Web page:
Boston Patient With Ebola-Like Symptoms Not Considered at High Risk

A man who showed up at a Massachusetts hospital with Ebola-like symptoms and had recently been to Liberia "does not meet criteria to be considered someone at high risk" for the disease, health officials said tonight.

The patient presented himself this morning at Harvard Vanguard Medical Associates Braintree, complaining of headache and muscle aches, and was taken by ambulance to Beth Israel Deaconess Medical Center in Boston.

"After discussions with the Massachusetts Department of Public Health and Beth Israel Deaconess Medical Center, the Boston Public Health Commission and its partners have determined that the patient being evaluated at BIDMC does not meet criteria to be considered someone at high risk for Ebola," the Boston Public Health Commission said in a statement. "The BPHC will continue to monitor this situation."

Beth Israel Deaconess Medical Center's Dr. Ken Sands said the patient was put in isolation and was being tested for the disease. It will take about 24 to 48 hours for the results, he said.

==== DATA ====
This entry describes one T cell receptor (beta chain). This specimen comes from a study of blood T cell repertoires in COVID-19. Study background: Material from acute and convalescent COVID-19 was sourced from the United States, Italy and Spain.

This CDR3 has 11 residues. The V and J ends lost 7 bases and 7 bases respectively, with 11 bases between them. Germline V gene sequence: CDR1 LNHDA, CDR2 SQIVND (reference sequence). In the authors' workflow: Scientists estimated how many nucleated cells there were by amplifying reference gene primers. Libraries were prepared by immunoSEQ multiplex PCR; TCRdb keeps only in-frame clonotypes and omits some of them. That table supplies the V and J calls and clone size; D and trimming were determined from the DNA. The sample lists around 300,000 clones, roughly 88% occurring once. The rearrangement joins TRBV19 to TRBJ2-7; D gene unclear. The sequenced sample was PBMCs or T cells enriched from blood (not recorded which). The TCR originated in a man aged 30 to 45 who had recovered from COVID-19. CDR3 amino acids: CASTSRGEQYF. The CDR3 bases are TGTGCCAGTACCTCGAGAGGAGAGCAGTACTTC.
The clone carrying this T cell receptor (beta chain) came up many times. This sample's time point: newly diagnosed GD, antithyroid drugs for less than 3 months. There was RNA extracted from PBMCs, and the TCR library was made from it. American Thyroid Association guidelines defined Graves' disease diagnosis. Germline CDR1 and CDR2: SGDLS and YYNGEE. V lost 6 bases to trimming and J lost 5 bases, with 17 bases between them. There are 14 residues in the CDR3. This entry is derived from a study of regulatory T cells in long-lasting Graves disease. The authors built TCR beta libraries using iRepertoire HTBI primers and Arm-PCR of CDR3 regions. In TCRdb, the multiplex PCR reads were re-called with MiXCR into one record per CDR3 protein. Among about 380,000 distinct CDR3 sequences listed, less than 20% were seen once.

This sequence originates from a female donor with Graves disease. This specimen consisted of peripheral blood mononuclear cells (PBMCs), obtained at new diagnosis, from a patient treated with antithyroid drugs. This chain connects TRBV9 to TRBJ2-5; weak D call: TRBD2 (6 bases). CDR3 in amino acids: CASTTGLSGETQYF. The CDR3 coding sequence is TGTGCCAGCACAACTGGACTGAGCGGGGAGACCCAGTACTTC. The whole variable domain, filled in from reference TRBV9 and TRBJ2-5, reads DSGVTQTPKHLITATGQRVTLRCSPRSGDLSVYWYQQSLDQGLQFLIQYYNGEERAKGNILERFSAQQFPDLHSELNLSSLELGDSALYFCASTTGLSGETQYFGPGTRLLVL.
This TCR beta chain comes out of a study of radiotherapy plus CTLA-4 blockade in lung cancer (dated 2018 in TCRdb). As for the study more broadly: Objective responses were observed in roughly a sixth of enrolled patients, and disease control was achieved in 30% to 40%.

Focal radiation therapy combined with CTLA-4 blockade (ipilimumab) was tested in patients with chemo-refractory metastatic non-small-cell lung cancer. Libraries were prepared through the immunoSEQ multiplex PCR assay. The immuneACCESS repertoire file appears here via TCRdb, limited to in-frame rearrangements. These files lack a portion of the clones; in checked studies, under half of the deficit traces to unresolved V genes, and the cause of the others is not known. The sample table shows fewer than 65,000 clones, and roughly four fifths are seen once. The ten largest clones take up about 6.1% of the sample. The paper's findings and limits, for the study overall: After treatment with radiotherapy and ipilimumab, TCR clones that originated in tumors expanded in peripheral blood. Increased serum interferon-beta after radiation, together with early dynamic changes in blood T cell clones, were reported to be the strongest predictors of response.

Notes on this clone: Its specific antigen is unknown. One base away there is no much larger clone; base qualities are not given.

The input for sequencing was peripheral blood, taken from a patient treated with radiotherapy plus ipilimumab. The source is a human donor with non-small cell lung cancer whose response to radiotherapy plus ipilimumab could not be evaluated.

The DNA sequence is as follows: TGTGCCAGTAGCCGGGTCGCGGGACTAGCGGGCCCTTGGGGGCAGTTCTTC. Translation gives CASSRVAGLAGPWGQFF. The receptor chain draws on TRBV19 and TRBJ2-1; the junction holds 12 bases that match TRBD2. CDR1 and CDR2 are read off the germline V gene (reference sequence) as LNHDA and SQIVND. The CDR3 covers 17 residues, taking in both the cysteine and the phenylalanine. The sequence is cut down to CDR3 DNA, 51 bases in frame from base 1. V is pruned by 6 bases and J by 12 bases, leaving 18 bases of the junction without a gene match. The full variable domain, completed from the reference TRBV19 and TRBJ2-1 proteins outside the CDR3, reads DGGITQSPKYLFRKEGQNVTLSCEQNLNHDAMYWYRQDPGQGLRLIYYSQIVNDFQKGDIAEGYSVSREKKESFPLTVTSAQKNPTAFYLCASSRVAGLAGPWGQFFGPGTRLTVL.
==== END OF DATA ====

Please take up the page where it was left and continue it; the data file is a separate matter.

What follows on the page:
"The first step is to assess whether the patient should be considered a suspected Ebola case," Sands said. "We have personnel available that have been previously trained, both nurses and clinicians and other support staff and that team is here on site and available to take care of the patient."

Hospital officials told ABC affiliate WCVB-TV in Boston that the patient was told by reception to go wait in his car and that the staff let him know that an ambulance was coming.

"Out of an abundance of caution we immediately notified authorities and the patient was securely removed from the building and put into an ambulance," Harvard Vanguard chief of infectious disease Benjamin Kruskal said in a written statement.

Police escorted the ambulance, whose driver wore a mask and hazmat suit, to Beth Israel.

Harvard Vanguard was closed during the incident, but reopened late Sunday afternoon, WCVB-TV reported.

Across the country in Los Angeles, public health officials met an incoming plane because of concerns about a sick passenger onboard.

The female passenger was aboard United Airlines Flight 703 out of John F. Kennedy International Airport in New York. The passenger had been vomiting and exhibiting what were thought to be flu-like symptoms before landing.

The flight landed at LAX around 2 p.m. and was diverted to a remote runway because of Ebola concerns, but it was determined she was not at risk for the disease.

Officials cited a miscommunication about where the woman had been in Africa.